From Chapter 14 “Integrity” in Ingredients of Outliers.
Simply put, integrity is doing what you say and saying what you’ll do. The term is derived from the Latin word integer, which means “whole or complete.” When a person has integrity, he or she is believed to have an inner sense of “wholeness,” derived from consistency of action and character. The characteristics or qualities that comprise integrity are often defined as truthfulness, honesty, consistency, morality, accountability, responsibility, and loyalty.
Today’s media is filled with stories that lead to the almost inevitable conclusion that integrity is sorely lacking in our nation and around the world. From swindlers to pedophiles, identity thieves to drug-using athletes, from prevaricating politicians to philandering spouses, virtually every facet of society has been infected by predators preying on innocent victims.
While integrity today seems to be lacking to a greater degree than ever before, we should keep in mind that it’s been going on throughout recorded history. Before we throw in the towel, however, let’s look at some examples which indicate that integrity is still alive and well in many circles.
On second thought, when we consider how much attention is paid when someone demonstrates integrity, “alive and well” may be an overstatement. Were that really the case, the two stories I’m about to tell likely wouldn’t have attracted much attention.
A Tennis Match
Unless you’re an avid tennis fan and have been for a long time, the name Eliot Teltscher may not be familiar to you. The son of immigrants from Israel, he was born in Southern California in 1959. Encouraged by his parents, he began playing tennis at age nine.
It proved to be a good choice. By the time Eliot was 17, he was among the top ten junior players in the nation. That performance earned him a tennis scholarship at the University of California at Los Angeles (UCLA). In his only year at UCLA (1978), he was named an All-American.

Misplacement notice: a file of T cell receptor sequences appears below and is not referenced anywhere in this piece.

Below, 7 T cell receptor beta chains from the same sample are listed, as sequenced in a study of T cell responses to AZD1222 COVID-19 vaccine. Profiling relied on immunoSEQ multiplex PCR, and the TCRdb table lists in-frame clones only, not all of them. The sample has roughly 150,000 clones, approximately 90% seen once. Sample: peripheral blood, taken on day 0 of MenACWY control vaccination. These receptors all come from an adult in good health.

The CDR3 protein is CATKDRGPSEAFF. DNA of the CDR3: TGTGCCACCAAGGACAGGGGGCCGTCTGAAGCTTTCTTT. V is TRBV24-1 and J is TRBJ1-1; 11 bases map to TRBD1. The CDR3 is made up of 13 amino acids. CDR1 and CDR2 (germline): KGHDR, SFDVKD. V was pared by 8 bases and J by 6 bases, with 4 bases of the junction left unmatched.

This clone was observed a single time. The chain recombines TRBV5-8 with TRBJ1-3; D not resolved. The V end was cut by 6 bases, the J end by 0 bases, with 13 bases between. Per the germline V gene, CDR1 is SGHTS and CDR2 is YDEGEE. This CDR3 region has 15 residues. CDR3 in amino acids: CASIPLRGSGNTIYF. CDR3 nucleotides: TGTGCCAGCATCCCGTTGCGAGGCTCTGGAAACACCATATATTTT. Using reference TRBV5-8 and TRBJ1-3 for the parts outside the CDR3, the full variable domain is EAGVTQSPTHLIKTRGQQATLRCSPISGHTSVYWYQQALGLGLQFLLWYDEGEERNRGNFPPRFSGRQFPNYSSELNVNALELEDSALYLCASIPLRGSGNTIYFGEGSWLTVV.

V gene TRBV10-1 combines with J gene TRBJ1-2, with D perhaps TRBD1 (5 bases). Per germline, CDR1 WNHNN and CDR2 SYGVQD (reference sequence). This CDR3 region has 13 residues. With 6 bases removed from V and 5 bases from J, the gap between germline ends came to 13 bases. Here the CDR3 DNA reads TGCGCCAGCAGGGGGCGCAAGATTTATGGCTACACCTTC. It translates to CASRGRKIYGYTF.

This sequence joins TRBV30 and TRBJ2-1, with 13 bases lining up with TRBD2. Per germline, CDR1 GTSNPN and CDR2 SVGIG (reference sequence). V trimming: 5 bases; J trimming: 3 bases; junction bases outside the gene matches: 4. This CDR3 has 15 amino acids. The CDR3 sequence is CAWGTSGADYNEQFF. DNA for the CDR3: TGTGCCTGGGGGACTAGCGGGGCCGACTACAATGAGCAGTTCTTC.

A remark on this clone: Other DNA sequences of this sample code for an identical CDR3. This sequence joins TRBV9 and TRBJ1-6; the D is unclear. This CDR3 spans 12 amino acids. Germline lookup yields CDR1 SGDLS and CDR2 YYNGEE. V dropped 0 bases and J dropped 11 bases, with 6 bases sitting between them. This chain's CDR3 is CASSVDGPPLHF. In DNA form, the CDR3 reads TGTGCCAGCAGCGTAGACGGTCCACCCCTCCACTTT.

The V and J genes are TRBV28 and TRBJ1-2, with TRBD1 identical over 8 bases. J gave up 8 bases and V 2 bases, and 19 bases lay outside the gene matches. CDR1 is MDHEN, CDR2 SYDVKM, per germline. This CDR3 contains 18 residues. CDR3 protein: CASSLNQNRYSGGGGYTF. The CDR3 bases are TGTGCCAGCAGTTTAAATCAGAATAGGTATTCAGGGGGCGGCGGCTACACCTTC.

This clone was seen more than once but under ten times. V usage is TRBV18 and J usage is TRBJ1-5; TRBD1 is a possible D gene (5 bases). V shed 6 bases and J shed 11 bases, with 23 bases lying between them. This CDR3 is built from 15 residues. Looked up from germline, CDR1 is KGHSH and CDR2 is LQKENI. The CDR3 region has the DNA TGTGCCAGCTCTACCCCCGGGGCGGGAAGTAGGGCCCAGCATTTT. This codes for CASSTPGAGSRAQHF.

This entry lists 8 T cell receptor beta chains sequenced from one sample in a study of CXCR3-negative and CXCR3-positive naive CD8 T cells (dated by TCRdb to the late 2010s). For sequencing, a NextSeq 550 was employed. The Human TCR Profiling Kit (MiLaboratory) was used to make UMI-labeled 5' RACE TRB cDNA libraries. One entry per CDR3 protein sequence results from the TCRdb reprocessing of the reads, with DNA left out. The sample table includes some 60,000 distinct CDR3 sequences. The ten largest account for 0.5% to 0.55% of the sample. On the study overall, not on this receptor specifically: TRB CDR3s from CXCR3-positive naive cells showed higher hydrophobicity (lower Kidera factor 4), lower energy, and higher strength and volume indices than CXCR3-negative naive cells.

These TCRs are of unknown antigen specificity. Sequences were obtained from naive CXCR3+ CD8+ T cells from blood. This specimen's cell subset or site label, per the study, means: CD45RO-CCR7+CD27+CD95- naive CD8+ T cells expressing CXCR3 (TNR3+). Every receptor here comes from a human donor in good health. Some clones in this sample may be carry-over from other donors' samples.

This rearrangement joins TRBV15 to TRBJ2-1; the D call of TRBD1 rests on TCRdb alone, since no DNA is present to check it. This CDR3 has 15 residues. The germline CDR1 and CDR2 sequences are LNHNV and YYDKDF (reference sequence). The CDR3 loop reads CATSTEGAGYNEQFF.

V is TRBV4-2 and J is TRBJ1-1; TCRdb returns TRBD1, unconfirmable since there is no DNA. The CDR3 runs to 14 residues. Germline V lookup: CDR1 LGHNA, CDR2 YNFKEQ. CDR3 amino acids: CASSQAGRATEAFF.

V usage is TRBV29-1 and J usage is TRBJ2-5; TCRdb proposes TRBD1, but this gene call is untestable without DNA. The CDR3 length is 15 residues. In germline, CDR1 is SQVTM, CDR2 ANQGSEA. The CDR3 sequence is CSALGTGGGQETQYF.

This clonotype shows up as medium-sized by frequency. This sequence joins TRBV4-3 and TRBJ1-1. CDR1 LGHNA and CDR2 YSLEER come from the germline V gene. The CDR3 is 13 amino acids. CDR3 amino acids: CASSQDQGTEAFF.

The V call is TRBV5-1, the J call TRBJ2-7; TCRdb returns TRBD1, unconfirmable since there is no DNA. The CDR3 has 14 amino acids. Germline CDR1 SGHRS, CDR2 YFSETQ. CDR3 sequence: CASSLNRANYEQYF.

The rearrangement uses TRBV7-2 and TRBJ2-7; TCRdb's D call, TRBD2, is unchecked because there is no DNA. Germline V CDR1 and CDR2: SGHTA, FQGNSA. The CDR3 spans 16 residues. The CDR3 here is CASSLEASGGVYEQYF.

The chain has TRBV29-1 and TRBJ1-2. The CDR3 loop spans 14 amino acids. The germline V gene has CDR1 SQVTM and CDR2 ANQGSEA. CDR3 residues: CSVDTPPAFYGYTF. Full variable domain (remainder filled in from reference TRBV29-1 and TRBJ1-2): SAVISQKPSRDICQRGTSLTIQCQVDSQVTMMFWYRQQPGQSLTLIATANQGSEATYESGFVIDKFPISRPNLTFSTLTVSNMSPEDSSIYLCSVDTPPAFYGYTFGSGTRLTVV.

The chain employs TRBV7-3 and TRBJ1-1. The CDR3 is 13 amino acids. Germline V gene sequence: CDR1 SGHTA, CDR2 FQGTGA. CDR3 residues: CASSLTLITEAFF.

Teltscher left UCLA to become a professional tennis player and, within a year, he was ranked among the top ten players in the world. Known as a fiery competitor, he retired as a player in 1988 to become a tennis coach.
When asked which of his many accomplishments he’s most proud of as a tennis player, it’s not his many victories or awards he first mentions. In fact, it was in a moment of defeat that his competitive nature was overruled by his integrity. In 1982, playing another top-ten ranked player, Vitas Gerulaitis, in the final round of a major tournament, the latter was at match point. Gerulaitis then hit a shot that barely cleared the net, seemingly out of Teltscher’s reach, but at the last second he was able to reach the ball and lob it over his opponent’s head, staving off defeat, at least momentarily.
However, Teltscher knew something that neither his opponent nor the umpire realized. In his lunge to retrieve the ball, his racket had barely scraped the net, in violation of the rules. It had no effect on his shot, nor would anyone have been the wiser. But Eliot Teltscher was and he immediately reported the infraction, costing him not just that point but the match as well.
Some 2,500 years ago, the Greek philosopher Heraclitus wrote: “Good character is not formed in a week or a month. It is created little by little, day by day.” Teltscher’s immediate reaction and response wasn’t something he had to think about. It was his integrity that shaped his life and revealed itself in an instant.